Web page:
The past ten years have brought about significant concentration in the domestic banking sector but cross-border banking mergers and acquisitions although they would improve the geographic diversification of risk and help bolster banks’ resilience have slowed considerably.

In its 2017 annual report, the European Central Bank (ECB) reiterated that greater consolidation of the banking sector would improve cost-efficiency and that cross-border mergers and acquisitions would enhance retail banking integration. There are many reasons why the ECB’s wishes have not yet become reality, some of which are legal in nature. However, change could be drawing near.

Legal and regulatory reasons hindrances to cross-border bank mergers

The persistent fragmentation in national markets, which does not encourage this type of merger, is rooted in a number of causes. Firstly, even though the single supervisory and resolution mechanisms have brought us considerably closer to a banking union, prevailing regulations allow for many different national options and discretions. In addition, in the CRD IV, the EU is not treated as a single jurisdiction for the purposes of defining the cross-border activity that characterizes systemically important credit institutions and attracts greater capital requirements. This clearly does not pose an incentive for creating Europe-wide players. Lastly, the European deposit insurance scheme has yet to be implemented, and banking contracts and consumer protection have not yet been fully harmonized from a legal standpoint.

On the flip side, however, there is reason to be optimistic about a future shift toward more banking mergers. For one thing, doubts about prudential capital requirements are being dispelled. For another, strides are being taken in harmonizing civil and commercial legislation, such as in the recent mortgage credit directive and the proposed directives on insolvency, extrajudicial collateral enforcement and the modernization of EU consumer protection rules. These advances in harmonization of the EU legal environment for banks pave the way toward possible cross-border banking mergers.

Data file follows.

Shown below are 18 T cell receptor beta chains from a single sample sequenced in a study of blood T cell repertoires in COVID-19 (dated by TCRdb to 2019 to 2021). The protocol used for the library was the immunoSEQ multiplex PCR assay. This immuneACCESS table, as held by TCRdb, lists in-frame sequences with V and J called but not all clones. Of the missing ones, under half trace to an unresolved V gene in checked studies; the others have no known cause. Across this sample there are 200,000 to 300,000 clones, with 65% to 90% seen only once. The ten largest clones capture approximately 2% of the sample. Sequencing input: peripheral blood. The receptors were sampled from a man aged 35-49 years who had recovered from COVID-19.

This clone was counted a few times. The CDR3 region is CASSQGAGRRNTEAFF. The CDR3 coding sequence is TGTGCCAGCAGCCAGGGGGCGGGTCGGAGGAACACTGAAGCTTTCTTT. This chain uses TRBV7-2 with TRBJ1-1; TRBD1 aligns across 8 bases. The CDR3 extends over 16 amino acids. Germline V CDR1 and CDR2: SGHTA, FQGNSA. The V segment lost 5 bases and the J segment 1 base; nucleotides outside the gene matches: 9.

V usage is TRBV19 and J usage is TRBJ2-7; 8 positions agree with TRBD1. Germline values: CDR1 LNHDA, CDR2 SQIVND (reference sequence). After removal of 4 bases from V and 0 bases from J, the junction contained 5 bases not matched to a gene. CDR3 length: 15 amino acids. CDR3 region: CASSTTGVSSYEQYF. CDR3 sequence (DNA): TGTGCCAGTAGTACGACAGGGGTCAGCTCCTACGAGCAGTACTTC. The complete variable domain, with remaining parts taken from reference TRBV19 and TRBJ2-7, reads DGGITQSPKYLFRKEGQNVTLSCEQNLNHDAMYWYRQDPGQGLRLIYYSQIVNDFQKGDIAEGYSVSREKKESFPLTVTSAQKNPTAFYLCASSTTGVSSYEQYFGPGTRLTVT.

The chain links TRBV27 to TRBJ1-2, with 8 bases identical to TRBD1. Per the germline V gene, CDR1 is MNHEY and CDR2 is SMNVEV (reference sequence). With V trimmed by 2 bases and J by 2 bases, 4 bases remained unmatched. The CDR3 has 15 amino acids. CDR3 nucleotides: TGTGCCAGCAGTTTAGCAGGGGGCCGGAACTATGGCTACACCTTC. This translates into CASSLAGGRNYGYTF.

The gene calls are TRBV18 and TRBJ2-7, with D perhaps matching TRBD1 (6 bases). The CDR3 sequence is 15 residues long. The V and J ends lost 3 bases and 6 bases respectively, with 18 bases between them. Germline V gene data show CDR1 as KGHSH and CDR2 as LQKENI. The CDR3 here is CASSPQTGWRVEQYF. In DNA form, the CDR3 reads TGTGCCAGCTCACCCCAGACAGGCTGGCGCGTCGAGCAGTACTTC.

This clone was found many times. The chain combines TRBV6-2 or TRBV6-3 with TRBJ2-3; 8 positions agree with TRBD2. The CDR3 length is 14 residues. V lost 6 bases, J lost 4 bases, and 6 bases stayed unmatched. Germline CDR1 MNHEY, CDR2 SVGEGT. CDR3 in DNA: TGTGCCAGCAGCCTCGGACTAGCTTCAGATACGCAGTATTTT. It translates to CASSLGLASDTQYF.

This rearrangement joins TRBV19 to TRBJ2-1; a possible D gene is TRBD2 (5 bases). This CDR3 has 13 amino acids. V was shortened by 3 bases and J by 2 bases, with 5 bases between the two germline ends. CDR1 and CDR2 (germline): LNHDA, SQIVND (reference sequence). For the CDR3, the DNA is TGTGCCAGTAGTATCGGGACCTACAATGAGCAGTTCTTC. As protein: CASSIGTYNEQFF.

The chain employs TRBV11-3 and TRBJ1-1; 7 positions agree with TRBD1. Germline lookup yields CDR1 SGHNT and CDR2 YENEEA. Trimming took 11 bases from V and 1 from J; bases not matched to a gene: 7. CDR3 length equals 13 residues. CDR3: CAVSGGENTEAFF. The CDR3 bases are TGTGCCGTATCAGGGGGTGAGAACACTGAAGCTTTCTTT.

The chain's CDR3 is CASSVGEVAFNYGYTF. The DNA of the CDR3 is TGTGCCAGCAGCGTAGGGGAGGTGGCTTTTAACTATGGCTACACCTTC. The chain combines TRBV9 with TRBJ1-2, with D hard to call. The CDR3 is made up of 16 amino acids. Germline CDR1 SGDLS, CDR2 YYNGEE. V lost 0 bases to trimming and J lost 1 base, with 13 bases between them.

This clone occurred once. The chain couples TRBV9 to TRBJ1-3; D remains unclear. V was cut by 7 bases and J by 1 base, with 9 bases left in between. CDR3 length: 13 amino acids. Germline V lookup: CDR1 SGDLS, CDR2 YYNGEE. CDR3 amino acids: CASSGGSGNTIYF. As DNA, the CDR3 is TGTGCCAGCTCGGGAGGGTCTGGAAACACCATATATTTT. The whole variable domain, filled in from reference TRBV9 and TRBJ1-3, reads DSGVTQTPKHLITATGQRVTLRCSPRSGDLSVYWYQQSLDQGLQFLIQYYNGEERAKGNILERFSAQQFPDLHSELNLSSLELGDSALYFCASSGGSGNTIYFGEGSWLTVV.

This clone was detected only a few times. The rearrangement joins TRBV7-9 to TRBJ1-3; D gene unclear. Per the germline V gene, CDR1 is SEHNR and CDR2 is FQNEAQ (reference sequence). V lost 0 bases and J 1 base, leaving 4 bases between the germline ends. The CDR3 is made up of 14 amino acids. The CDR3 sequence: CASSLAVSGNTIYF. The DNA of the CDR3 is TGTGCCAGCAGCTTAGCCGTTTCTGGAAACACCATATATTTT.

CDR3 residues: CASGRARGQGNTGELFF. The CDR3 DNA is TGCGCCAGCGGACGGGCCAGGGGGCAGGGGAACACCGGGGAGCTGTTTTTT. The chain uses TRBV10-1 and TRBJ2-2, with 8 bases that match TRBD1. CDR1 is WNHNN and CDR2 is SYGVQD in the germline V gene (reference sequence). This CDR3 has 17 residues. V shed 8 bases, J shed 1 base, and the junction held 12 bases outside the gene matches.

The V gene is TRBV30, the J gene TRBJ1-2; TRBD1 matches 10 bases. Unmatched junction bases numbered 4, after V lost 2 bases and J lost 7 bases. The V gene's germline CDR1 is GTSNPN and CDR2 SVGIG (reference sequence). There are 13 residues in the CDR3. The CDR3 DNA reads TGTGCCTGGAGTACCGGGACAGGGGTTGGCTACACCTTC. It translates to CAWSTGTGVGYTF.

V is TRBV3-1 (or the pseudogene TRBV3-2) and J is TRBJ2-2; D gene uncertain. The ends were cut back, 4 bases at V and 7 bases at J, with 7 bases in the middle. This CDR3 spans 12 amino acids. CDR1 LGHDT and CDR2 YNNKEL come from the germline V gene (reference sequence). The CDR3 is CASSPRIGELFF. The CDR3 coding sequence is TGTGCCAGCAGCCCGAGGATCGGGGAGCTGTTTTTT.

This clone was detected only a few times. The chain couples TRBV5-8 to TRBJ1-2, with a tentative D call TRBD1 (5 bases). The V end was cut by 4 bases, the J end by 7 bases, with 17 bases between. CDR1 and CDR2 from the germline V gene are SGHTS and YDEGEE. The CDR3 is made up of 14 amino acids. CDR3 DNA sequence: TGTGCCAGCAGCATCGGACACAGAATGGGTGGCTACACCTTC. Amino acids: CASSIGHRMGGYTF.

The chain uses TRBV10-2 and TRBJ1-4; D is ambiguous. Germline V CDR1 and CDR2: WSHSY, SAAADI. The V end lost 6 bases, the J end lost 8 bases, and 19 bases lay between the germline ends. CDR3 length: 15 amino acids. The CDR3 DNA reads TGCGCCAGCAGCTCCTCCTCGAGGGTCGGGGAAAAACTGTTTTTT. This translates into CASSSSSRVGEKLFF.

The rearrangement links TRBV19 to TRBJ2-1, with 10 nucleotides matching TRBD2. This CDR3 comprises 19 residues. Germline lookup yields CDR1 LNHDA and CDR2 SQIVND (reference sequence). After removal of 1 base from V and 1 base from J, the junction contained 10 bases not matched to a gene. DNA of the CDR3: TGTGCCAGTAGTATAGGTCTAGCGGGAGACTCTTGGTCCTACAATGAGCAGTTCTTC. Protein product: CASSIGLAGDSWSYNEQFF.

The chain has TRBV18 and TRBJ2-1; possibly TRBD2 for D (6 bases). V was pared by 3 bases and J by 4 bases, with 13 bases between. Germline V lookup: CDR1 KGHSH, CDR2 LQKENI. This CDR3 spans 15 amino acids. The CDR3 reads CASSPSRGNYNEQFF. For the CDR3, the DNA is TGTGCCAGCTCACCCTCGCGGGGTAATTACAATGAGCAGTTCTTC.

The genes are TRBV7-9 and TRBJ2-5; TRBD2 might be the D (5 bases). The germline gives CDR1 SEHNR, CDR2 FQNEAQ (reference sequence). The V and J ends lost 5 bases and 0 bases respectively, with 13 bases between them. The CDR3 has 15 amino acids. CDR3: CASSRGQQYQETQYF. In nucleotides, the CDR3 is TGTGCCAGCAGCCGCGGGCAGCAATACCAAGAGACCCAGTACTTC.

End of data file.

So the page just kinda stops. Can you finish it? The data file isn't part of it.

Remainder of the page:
Challenges in deal execution

Some of the legal challenges to cross-border mergers relate specifically to the complexities entailed in carrying out the deals. The different national systems for securing administrative authorization for changes in control over banks give rise to uncertainties and draw out timelines. In Spain, all mergers, divisions and similar operations involving credit institutions require the approval of the prudential supervisor and of supervisors of the subsidiary financial institutions, as well as approval by competition authorities and the Ministry of Economy, even if the deal involves another EU institution.

These corporate moves also entail somewhat thorny legal issues including: (a) the mandatory prior communication to depositors in the case of mergers, divisions or similar operations, whereby depositors are entitled to withdraw their deposits or transfer them to another entity at no cost; (b) exit rights of minority shareholders voting against the cross-border merger if the surviving company is not Spanish, which would require the bank to redeem their shares, potentially affecting the post-merger entity’s capital levels; (c) the need to prepare multiple and successive financial statements, audited and closed at different dates, in order to comply with national and foreign corporate, tax and supervisory requirements.

With respect to the corporate design of these cross-border operations, European law sheds light on some aspects while keeping us in the dark about others. For example, although one directive specifically regulates cross-border mergers, it does not address in its current text cross-border divisions. Another directive harmonizes at least the legal treatment for divisions and therefore helps to some degree, but the treatment for hive-downs is less clear, and hive-downs are not always understood in the EU framework to avail of the benefit of universal succession. Moreover, questions arise about more specific figures such as partial assignments of banks’ assets and liabilities, a unique modality in Spain established in additional provision three of Law 3/2009 on Structural Modifications to Commercial Companies.

Yet again, there are still reasons to be optimistic: European practice tends toward convergence, supported here by the interconnection of European commercial registries and the European Commission has just proposed a new directive modernizing the cross-border merger regime and even regulating cross-border divisions. With sufficient groundwork and preparation, even the most complex cross-border structural changes are indeed possible.

In terms of competition, the growing concentration in each national market will surely raise concern among antitrust authorities, which means that inorganic growth through cross-border deals has greater upside precisely because national fragmentation of markets makes overlap more unlikely.

In short, while the path is not yet fully clear for bank mergers and acquisitions between institutions in different EU Member States, we should keep a close watch on shifts in the legal framework, given that a sea change may be coming. And it is in banks’ best interest to be ready when it does.